There are a handful of touchy subjects in any relationship, but money disagreements are often the anchor that either fortifies or sinks your long-term potential. Understanding how to navigate these treacherous waters is key to the survival of your union, and this all begins by understanding how to approach this topic with care and understanding.
Start Small But Honest
It would be unwise to get too heavy on the topic of money at the beginning of any relationship. There are still too many other important factors you’re figuring out, and throwing this out on the table too soon could sabotage your chances. But at the same time, you don’t want to tip-toe around the topic when it arises. If you are on a budget, it is okay to let them know when a plan doesn’t work simply because you cannot afford it.
We try to show the best side of ourselves, but if you present a false state of financial bliss it will most certainly come back to haunt you if the relationship takes a turn for the long term. It is recommended that you learn about each other’s financial thoughts and goals in bits and pieces, rather than a one-night landslide, which is often how it goes when you try to hide it. And there are plenty of ways to communicate your thoughts to men beyond just words alone.
Allow Dreams to Drive the Plan
With the right approach, you can create a spark of enthusiasm to just about any topic, including budgets and savings. You may want to know how a future partner approaches saving for their future, but not everybody is grounded by such a practical nature. Let’s start with the basics, which includes the driving passion behind any financial plan – and that is a dream.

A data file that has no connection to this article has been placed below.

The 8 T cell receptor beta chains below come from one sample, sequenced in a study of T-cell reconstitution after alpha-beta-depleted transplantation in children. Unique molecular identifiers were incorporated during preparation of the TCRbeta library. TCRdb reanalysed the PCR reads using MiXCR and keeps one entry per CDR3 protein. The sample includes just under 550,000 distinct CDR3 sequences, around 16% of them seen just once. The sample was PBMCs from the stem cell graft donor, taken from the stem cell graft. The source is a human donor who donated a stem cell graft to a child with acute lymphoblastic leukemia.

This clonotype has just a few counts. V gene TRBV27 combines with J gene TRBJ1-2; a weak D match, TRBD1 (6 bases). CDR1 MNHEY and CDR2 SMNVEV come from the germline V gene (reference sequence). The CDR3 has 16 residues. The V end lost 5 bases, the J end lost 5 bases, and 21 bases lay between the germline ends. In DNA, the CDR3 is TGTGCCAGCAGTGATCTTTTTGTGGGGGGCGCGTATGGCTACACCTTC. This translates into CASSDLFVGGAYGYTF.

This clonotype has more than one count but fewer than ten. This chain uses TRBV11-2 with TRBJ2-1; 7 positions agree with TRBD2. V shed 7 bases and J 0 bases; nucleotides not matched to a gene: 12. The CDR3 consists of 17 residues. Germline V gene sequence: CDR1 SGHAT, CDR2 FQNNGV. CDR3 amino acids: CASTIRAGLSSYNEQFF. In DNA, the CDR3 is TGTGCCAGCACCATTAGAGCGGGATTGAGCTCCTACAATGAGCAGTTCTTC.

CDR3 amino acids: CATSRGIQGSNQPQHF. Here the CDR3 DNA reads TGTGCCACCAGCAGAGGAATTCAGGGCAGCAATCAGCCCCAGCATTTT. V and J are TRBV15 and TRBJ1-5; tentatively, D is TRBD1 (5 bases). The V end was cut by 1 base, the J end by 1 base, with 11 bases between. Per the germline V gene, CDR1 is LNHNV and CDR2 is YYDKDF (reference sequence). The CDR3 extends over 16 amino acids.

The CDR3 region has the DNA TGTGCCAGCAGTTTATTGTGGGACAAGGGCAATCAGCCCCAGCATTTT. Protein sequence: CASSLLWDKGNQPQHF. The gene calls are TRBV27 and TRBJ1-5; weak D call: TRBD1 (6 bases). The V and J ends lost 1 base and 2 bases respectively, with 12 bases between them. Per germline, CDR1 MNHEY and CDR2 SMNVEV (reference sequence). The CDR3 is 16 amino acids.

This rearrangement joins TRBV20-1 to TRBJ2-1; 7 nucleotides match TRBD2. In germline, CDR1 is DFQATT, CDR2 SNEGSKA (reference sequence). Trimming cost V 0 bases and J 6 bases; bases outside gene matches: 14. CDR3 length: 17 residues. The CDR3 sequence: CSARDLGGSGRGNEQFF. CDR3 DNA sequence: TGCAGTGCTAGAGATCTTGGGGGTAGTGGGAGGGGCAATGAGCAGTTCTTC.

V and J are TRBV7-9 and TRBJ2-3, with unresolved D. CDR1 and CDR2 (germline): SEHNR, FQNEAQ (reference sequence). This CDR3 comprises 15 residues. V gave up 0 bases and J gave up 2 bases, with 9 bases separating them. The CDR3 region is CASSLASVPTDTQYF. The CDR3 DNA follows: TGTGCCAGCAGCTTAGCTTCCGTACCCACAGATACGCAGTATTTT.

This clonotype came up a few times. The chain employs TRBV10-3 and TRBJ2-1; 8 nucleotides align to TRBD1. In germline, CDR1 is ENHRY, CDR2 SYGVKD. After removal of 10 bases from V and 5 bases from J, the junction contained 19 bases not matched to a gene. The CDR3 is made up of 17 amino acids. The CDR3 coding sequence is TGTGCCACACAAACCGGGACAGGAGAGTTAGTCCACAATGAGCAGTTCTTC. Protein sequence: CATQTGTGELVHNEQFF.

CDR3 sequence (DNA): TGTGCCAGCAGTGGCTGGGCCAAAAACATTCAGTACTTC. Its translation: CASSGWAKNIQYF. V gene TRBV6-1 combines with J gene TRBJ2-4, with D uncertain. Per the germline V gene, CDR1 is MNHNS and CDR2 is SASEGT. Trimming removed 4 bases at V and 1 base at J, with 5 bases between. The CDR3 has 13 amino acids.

What does your partner want to achieve in the near and far future as far as a home, automobile, etc, goes? This will tell you which dreamers have their head in the clouds (big dreams without any practical planning), and which ones understand the importance of having a tactical plan. From here you can build from that excitement and get an idea about how they approach the necessity of using money to help drive their dreams.
Two Are Most Always Better Than One
Discussing each of your current financial statuses from the vantage point of wanting to help each other achieve your greatest potential takes some of the fear of being judged out of any serious discussion. There are a lot of benefits to committing to one partner, and from a financial standpoint, there is nothing more true than the benefits of combining your earnings and knowledge to open up more possibilities for paying off debt, starting a business with a loan, or negotiating the mortgage of a new home.
Bad credit happens, and if your partner (or you) is open to learning a better way to manage money, it does not have to be a dealbreaker.
Heed All Red Flags
Disagreements on money, or having different ideas on spending or saving is actually quite normal in every relationship. In fact, if things seem to be working out too perfectly, there is a chance that one of you is not being entirely honest. Every time that you experience an argument about money in a relationship, these should always begin as an “orange flag,” as Dave Ramsey would say. These are moments to take note of and then work to find a compromise to.
Compromise, and More Compromise
Finding a compromise is the key to learning how a partner views spending and saving and you should prompt both if you want to explore new avenues and enlighten each other on how to improve. But some partners will not like being called out for past mistakes or offered ideas to improve. And unfortunately, when views are strong and displays of stubbornness become the final word to most of these arguments, these (hopeful) orange flags can grow into (hopeless) red ones. This is when it’s time to consider that the two of you may be a bad match for the long-term.